Baby calf

The waiting game is one of the most difficult parts when Oren Smith weans beef calves on his Oak Hill Farm in Avella, Pennsylvania.

Smith raises registered Angus and weans about 70 calves annually. To do so, he takes a conventional approach by simply separating cows and calves, knowing that the next few days will be filled with nonstop bawling.

“It’s not pleasant, but you have to give them time because weaning is just something that has to be done,” he said. “It’s a lot of bawling, but you just wait for it to stop. The mothers are due for a break, and some of them are instinctively ready to move on.”

While noise is unavoidable when it comes to weaning calves, animal health should always be the priority, and there are numerous factors to consider. Preparation is paramount.

“The more we can acclimate that calf to the upcoming changes, the better it will be. The more prepared a calf is by the time it’s weaned, it won’t be as stressful,” said Dr. Jody Kull, owner of Valley Mobile Veterinary Services in Danville.

Preparation begins with conditioning a calf to be less dependent on cow’s milk. Give the calf time to eat grass and forages on its own, Kull said, and start it on creep feed well in advance of weaning.

“How they will eat after weaning, you want to see them eating like that prior to weaning,” she said.

Location is important when it comes to both feeding and weaning. Having to search for the feed bunk or water can add anxiety for calves in an already stressful situation.

Brian Boyer, a technician supervisor for Premier Select Sires in Tunkhannock, said calves typically circle the perimeter of pens or pastures when weaned, trying to stay close to the cows. They won’t be thinking about feed and water during those first few days, he said, so placing those items where the calves will be spending most of their time can improve the weaning process.

This encourages the calves to eat and drink, reducing stress and speeding up the transition.

“Every time we change location it will put calves through another stress challenge. So consider how many times you expect these calves to adjust to change with feed,” Boyer said. “This affects their potential to gain and grow. Less stress with any type of change will help with total performance and profit.”

Taking Steps to Reduce Calf Stress

There are other steps to consider, in addition to feed, when it comes to preparing calves for weaning.

The more work done with a calf prior to weaning or the same day it’s separated from the cow, the better the calf will fare.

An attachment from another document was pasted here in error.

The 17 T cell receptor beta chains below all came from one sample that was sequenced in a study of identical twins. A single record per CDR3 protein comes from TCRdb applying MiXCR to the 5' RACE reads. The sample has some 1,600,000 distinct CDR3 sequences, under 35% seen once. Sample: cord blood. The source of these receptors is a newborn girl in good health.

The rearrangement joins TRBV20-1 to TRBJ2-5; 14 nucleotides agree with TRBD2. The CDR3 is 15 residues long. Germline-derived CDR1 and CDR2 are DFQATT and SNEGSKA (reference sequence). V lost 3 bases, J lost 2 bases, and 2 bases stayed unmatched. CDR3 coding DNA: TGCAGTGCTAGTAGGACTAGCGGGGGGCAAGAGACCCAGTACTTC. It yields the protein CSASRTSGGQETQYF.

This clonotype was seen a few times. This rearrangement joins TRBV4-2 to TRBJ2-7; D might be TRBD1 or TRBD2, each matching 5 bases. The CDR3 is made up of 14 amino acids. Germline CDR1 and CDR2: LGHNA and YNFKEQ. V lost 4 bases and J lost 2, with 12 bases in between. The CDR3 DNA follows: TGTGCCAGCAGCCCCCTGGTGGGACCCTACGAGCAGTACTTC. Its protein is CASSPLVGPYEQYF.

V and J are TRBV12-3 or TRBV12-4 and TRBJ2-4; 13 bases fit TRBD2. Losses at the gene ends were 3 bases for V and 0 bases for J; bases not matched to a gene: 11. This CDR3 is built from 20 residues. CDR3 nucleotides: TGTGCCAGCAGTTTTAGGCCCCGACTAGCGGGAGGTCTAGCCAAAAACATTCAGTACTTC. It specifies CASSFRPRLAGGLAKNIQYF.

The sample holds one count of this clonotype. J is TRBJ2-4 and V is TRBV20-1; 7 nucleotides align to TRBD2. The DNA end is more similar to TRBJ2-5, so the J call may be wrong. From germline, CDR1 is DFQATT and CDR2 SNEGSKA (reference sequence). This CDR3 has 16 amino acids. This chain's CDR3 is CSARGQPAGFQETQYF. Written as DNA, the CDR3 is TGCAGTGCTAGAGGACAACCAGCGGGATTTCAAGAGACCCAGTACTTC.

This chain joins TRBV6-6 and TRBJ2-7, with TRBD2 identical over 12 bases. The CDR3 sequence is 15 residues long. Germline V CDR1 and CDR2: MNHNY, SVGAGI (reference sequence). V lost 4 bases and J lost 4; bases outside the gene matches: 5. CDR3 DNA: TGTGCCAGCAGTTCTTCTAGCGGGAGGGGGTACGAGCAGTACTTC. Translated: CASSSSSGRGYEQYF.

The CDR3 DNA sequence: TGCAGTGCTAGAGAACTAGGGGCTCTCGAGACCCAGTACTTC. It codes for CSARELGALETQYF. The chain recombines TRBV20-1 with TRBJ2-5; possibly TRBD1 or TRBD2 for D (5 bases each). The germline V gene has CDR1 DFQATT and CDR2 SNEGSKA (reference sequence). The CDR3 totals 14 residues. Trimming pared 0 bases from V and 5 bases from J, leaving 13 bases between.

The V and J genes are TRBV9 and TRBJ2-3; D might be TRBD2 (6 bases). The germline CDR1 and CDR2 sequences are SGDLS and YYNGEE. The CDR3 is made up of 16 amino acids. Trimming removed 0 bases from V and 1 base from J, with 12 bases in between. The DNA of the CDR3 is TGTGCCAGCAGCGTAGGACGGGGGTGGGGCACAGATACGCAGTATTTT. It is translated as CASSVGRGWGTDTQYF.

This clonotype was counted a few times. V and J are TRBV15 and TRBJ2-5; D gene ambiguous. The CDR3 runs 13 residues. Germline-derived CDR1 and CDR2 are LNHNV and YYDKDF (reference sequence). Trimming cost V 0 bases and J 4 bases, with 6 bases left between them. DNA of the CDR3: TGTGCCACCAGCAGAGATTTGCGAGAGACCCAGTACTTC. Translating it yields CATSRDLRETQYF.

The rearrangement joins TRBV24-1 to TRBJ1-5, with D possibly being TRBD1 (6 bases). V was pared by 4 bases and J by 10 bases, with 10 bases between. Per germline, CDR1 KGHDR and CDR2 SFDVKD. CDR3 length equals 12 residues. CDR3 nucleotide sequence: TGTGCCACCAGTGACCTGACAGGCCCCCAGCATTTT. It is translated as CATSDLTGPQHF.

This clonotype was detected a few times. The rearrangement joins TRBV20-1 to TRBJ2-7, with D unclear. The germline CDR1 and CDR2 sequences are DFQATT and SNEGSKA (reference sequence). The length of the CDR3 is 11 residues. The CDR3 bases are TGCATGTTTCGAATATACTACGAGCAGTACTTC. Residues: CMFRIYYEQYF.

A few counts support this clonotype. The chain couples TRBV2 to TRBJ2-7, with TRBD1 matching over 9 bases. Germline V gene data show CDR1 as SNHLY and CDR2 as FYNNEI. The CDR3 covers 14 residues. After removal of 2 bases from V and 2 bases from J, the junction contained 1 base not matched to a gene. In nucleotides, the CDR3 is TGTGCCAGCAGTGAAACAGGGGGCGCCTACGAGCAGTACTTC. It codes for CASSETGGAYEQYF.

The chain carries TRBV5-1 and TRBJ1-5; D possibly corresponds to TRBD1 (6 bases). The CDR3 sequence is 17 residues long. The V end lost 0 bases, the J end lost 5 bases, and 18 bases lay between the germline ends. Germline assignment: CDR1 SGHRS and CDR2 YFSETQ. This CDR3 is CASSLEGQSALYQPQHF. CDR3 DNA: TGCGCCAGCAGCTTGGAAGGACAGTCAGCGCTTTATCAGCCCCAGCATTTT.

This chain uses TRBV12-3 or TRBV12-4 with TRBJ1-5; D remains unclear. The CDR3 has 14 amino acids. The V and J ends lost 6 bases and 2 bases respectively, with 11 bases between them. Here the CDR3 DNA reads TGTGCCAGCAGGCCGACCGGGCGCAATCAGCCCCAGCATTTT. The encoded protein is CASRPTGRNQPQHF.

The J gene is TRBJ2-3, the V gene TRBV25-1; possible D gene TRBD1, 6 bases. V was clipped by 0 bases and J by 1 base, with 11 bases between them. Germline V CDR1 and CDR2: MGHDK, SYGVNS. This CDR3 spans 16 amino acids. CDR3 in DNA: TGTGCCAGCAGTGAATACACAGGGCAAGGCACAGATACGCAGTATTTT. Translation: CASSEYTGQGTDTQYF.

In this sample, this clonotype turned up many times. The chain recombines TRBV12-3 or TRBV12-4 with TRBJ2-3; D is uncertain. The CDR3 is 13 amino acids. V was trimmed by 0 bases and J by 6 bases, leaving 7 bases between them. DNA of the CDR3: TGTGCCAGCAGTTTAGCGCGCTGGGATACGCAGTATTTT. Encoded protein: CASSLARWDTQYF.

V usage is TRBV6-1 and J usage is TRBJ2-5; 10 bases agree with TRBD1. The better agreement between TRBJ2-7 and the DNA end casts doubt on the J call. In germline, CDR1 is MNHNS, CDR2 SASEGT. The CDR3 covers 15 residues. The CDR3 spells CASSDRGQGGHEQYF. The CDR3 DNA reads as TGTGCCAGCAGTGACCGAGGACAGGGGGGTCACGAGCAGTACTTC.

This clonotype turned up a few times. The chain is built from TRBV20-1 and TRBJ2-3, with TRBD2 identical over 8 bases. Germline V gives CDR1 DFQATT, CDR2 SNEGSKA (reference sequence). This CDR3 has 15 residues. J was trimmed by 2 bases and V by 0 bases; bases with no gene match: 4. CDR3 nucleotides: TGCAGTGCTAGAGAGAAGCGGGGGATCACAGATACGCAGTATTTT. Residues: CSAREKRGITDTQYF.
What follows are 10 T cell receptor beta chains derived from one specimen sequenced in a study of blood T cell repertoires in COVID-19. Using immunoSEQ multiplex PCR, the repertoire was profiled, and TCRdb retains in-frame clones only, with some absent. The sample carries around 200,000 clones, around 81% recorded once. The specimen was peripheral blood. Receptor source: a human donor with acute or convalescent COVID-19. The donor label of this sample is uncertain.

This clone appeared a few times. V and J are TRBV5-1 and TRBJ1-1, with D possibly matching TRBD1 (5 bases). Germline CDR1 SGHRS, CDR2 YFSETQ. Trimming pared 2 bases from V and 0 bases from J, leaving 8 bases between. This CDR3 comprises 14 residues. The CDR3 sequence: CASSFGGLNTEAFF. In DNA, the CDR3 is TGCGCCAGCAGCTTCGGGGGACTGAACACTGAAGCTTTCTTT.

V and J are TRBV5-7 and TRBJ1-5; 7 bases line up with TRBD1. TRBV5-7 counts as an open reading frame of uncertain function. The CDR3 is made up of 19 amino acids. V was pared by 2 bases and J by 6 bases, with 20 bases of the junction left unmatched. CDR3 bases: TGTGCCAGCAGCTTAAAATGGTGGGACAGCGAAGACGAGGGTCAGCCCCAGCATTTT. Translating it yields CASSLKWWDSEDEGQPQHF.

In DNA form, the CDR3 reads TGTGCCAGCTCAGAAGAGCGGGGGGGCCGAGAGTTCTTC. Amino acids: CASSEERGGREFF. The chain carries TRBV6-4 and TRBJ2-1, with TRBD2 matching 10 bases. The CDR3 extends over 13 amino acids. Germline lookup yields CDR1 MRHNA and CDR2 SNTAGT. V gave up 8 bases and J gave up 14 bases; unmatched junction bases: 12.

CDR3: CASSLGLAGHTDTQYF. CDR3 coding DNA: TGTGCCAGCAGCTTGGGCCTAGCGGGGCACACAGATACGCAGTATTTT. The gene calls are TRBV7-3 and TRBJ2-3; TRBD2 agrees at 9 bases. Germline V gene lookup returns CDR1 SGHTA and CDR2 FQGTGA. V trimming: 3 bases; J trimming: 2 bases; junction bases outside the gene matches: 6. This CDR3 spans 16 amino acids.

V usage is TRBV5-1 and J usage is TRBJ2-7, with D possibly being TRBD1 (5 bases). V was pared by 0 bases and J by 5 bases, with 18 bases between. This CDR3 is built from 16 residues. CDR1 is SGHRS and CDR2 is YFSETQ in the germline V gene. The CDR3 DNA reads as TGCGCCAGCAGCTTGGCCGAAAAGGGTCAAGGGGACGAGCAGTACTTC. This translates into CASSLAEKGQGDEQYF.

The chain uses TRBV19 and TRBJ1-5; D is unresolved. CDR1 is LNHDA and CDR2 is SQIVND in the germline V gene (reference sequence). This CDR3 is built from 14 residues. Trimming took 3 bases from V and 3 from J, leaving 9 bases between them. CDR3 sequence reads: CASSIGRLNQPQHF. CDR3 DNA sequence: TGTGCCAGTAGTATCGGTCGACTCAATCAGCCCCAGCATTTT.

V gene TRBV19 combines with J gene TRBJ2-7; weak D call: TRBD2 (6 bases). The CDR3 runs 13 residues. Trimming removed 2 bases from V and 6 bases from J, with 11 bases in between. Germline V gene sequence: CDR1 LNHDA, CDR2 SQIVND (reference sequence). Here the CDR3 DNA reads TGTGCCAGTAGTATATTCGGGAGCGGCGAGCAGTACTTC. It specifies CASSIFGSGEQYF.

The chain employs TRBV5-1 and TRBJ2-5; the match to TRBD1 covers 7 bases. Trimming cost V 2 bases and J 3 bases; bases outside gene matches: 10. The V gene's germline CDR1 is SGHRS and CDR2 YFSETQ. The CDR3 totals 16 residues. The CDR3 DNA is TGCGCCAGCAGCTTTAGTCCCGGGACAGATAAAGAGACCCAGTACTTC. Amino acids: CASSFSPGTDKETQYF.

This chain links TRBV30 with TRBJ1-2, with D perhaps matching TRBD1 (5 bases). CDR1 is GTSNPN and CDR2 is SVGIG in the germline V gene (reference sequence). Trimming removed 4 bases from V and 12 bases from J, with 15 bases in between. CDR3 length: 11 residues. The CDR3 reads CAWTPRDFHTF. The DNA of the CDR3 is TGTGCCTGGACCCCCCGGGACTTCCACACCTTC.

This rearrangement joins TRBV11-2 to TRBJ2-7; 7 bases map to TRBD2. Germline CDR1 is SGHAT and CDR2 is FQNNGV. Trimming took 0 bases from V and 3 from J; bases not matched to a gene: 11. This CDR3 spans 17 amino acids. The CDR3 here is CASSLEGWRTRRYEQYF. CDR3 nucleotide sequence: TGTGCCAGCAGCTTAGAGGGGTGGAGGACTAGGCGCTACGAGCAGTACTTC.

Bobbi Dunn of Dunn Herefords in Cochranton said her family maintains a herd of 165 cows, and the majority of the calves — 100 — are born in the spring. They’re weaned at 5 months, and all of the calves receive their first vaccine at that time.

“Some producers like to wait two weeks after weaning to vaccinate, and then follow up with a booster,” she said. “With vaccinating on the day of weaning, we’re stressing them once and then not again until three weeks later with the booster, and that’s it.”

Dunn Herefords recently changed its weaning method to further reduce stress. Cow-calf pairs are brought in from the pastures in groups of 40 and separated at the home farm. The cows are moved to a lot and the calves are sorted into a barn. The cows and calves can see each other, Dunn said, but there’s no contact.


The Dunn family raises primarily Hereford cow-calf pairs on their farm in Crawford County, Pa. Most of the calves are born in the spring, so weaning takes place in the fall with groups of 40 at a time. Pictured from left are Walker, Bill, Bobbi and Reagan Dunn.

After two or three days, the cows quiet down and are returned to the pasture, while the calves eventually turn their attention to the bunks filled with feed.

The animals that will be marketed as show calves undergo a different process called day-weaning.

Cows and calves are separated into adjoining pens, and the calves are allowed out to nurse twice a day for 15 minutes.

The routine continues for up to 10 days, and by that time the calves are established on feed while still nursing off their mothers on a limited basis. After that, the calves are allowed out of their pens to nurse just once a day for six days.

“You get a little bit of bawling, but it’s not bad,” Dunn said. “After six days, we turn the cows out and the calves never bawl.

“Unfortunately, time and space don’t allow us to do day-weaning with 100-plus calves, but if I had a small cow-calf herd, I would absolutely wean them like this.”

While the health of the calf is a priority, Kull said it’s also important to consider the cow’s well-being when deciding on the right time for separation.

Fall is a popular time to wean calves, so it’s important to monitor the availability of grass in pastures during the summer and early fall, Kull said. The peak energy demand on a cow is when she’s nursing her calf, and producers should pay attention to body condition, and availability of quality pasture, in determining the right time to wean.

“That mother cow is utilizing the grass in pastures to maintain her body condition while feeding that calf. If there’s a drought and the pastures dry up, you want to consider weaning calves earlier to keep the body condition on the cows,” Kull said. “The quality of the forage, or supplemental feed, has to match that energy demand on the mother.”

Staff Reporter

Tom Venesky is a staff reporter for Lancaster Farming. He can be reached at


What To Read Next